A popular Wellington restaurant in liquidation has left angry workers without jobs and awaiting thousands of dollars in wages and holiday pay.

Diner Five Boroughs went into voluntary liquidation on January 8, with the owners telling Business Desk it was the "quickest and cleanest" way to switch to a more profitable business model.

A liquidator's reports says the business, whose directors are Bryn Thomas and Elie Assaf, owes $32,400 in staff wages and about $360,000 to IRD.

Several former staff members allege they were given as little as two days' notice, with still no word on what will happen to their pay for work over the holiday period.

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Some are planning to take the former directors to court for their lost wages.

One former worker, who asked to remain anonymous because of possible legal action, said he was given four days' notice that he was losing his job.

Staff were called into a meeting on December 27 to be informed the business was moving because of earthquake repairs, but it was only on January 4 that he was told his job was ending.

Another staff meeting was called for January 9, the day after the business officially stopped trading.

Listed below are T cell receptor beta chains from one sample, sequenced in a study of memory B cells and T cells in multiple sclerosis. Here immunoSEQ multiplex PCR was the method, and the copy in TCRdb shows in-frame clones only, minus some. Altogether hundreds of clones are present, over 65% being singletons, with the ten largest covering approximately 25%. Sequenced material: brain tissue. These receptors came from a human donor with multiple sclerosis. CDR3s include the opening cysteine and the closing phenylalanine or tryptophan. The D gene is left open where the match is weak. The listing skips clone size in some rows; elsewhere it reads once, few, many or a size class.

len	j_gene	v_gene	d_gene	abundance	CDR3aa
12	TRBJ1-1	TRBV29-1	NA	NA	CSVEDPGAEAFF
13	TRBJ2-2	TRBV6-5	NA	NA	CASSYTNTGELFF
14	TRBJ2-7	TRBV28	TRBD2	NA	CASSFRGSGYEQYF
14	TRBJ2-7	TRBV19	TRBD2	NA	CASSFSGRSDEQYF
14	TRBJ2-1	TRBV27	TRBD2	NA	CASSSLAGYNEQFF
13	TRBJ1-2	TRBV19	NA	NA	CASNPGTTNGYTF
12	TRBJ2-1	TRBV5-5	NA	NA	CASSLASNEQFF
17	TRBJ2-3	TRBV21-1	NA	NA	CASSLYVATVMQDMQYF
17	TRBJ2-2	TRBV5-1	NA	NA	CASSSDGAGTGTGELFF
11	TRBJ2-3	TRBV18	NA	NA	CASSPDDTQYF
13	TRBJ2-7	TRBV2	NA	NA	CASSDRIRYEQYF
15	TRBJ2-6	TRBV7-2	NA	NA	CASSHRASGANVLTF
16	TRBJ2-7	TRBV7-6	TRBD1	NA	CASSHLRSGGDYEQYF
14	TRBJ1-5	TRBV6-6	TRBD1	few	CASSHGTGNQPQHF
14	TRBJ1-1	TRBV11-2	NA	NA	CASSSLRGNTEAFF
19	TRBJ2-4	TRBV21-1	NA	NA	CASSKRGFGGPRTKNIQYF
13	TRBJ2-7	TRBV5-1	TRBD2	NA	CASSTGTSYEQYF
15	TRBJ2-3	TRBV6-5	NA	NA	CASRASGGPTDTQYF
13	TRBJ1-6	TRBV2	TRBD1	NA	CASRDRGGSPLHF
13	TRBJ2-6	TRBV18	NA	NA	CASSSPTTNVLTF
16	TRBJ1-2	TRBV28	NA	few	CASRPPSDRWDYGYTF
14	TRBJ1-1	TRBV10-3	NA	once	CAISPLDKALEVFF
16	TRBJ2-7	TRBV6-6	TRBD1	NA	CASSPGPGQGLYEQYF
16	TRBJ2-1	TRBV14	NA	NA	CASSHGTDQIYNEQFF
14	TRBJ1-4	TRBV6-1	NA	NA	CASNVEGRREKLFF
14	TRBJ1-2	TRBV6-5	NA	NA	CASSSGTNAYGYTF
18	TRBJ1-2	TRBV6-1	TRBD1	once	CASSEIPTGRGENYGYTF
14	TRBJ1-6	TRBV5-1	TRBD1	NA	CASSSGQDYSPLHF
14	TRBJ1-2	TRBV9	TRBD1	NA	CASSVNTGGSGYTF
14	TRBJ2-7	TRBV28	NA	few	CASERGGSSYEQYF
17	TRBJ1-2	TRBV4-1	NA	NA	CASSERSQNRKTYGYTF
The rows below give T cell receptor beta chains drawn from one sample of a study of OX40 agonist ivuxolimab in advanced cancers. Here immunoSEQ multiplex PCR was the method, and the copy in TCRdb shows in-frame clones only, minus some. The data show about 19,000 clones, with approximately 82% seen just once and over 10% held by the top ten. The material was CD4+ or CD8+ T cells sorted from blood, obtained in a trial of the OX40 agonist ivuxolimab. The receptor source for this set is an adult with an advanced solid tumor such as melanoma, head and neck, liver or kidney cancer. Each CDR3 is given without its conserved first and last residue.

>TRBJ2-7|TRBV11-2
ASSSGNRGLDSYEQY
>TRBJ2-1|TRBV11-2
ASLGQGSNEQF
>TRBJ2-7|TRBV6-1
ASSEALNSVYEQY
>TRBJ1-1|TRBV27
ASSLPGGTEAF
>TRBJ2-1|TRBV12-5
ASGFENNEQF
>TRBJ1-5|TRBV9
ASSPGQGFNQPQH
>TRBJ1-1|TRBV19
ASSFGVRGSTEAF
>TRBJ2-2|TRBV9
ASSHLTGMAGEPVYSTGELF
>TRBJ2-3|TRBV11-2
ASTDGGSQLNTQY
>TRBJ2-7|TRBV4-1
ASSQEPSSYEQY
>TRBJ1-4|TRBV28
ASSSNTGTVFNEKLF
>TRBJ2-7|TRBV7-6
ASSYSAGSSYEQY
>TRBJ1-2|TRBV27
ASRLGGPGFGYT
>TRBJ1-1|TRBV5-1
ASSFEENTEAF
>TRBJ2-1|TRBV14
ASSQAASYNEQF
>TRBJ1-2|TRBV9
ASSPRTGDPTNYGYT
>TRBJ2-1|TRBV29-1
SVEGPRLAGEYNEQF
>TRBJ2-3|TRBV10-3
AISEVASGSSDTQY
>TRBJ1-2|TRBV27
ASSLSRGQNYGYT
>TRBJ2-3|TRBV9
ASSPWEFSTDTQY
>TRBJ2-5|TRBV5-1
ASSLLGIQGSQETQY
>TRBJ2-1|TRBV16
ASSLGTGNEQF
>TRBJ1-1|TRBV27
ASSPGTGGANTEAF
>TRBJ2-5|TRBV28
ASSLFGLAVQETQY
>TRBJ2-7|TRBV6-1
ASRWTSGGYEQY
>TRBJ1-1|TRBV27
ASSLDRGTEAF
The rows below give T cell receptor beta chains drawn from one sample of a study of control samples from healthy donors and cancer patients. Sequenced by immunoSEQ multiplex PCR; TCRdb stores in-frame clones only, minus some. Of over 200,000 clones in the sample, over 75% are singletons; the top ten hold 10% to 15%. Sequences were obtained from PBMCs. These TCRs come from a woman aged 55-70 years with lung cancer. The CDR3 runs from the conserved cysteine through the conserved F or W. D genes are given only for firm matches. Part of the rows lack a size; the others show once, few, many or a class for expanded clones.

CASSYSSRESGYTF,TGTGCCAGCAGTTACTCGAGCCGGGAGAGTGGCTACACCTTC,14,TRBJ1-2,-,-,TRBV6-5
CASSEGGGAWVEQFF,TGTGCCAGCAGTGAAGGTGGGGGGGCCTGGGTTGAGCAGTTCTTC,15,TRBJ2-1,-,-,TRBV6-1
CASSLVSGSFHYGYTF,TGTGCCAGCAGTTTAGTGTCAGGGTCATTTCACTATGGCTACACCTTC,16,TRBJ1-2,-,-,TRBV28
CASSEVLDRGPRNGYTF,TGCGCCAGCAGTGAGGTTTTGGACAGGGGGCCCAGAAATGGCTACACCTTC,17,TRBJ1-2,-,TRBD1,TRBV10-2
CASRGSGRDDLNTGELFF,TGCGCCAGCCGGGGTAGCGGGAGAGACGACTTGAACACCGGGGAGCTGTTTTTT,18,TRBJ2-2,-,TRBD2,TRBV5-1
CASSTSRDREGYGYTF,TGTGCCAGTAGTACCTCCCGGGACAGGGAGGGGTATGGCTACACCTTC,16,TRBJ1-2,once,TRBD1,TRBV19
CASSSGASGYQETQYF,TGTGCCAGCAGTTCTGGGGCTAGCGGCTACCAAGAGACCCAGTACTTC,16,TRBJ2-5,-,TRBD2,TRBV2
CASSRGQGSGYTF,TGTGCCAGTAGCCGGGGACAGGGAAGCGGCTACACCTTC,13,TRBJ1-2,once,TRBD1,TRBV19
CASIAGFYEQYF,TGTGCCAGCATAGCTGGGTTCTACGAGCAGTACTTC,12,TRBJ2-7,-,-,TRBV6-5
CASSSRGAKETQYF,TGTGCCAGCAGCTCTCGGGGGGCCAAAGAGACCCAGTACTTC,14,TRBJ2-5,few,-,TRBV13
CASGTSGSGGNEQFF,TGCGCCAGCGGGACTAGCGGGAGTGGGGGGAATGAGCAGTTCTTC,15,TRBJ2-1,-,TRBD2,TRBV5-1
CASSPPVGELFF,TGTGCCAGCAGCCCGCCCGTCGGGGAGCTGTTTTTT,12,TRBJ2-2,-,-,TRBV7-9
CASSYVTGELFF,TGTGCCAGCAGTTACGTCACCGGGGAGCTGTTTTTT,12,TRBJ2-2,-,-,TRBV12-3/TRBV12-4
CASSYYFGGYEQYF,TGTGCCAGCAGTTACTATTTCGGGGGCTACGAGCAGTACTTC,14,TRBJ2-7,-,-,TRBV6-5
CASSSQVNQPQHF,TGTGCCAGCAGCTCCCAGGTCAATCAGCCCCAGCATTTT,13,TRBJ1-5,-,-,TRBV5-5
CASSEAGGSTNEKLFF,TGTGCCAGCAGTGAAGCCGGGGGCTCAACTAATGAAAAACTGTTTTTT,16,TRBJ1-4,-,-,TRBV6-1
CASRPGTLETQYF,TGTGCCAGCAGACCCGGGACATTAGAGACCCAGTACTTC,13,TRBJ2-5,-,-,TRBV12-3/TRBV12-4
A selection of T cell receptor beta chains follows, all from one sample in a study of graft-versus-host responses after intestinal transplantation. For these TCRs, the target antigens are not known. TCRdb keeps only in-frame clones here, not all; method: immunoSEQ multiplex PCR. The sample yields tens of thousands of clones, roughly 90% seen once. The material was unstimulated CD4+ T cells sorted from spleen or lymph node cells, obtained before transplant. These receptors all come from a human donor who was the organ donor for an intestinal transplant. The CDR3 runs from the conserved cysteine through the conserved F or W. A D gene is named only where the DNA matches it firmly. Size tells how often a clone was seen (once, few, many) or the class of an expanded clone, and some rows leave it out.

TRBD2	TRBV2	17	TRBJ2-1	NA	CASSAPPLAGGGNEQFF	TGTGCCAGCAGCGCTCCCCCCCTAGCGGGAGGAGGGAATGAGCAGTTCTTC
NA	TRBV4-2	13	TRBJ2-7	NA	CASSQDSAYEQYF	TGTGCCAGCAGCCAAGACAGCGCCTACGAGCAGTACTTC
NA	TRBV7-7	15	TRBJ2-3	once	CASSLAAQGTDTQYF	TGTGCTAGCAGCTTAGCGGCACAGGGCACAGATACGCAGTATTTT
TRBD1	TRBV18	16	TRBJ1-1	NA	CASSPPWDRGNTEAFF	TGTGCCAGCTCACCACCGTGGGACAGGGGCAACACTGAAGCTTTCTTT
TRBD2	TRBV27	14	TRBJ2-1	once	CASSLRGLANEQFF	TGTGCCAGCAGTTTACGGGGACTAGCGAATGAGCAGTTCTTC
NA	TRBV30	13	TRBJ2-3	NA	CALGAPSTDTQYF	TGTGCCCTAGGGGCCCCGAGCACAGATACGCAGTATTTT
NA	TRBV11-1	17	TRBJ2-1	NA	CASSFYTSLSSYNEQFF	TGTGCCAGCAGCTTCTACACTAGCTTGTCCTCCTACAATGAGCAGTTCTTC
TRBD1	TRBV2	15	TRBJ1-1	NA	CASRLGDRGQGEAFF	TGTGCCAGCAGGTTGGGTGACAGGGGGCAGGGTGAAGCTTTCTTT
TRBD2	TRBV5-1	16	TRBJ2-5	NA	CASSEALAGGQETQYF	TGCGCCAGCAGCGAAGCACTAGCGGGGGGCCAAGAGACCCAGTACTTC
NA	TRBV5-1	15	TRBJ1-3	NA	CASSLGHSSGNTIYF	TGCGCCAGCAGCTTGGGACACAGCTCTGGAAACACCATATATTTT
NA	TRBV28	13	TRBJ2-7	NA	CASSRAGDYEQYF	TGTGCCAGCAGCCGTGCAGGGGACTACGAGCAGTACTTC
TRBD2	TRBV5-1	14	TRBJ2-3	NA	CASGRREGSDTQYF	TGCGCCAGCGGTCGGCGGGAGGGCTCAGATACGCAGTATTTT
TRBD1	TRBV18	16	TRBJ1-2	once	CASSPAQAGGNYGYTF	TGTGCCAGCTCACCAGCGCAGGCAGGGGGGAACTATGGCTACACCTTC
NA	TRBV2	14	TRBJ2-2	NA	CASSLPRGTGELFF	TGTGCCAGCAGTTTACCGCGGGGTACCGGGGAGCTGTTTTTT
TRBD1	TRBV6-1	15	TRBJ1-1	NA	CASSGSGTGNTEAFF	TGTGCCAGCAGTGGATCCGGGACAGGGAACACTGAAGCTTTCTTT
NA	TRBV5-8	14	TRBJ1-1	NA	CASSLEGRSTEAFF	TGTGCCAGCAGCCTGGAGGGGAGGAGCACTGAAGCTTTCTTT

"When we arrived there the liquidators were there and a lawyer who told us we were 'probably going to get paid out, when they are able to sell assets from the company, but it is no guarantee'.

"So that's that, we 'might get paid'.

"Then after the meeting we are outside and some staff storm off, clearly furious."

Another former staff member said the $32,400 in lost wages was only spread across 15 employees.

She said the liquidators told them there was little chance of getting the money back.

"They informed us about the debt that had been incurred, and the plan to pay it back.

"When I asked when we could expect our holiday pay he responded, 'well, how long is a piece of string?'

"I then said 'If at all?' and he said 'yes, but we have hope'."

The staffer said the owners only gave her two days' notice she was losing her job, leaving her two days to find other employment.

She said staff had been suspicious for weeks, because they'd noticed lots of letters coming from the IRD, and there had been talk of a big debt.

Many former workers were reluctant to talk on the record, because they are now hunting for new jobs, or considering legal action against Five Boroughs.

But two said they'd been forced to move out of their flats, and back home with their parents, because of the lost wages.

When contacted by the Herald, director Bryn Thomas said they hadn't meant to leave staff out of pocket.

"We did our best to pay everybody out as much as we could, and then left it in the hands of Shephard Dunphy, who took care of the liquidation.

"It's a bit of a shame, they haven't been so forthcoming with the cash as they were with the promises of how quickly everyone would get paid out.

"We basically went ahead with everything on the basis that staff would be taken care of with 8-10 days."

He said now that the liquidation process was under way, staff pay was out of their hands.

Liquidator Shephard Dunphy had not returned calls for comment at the time of publication.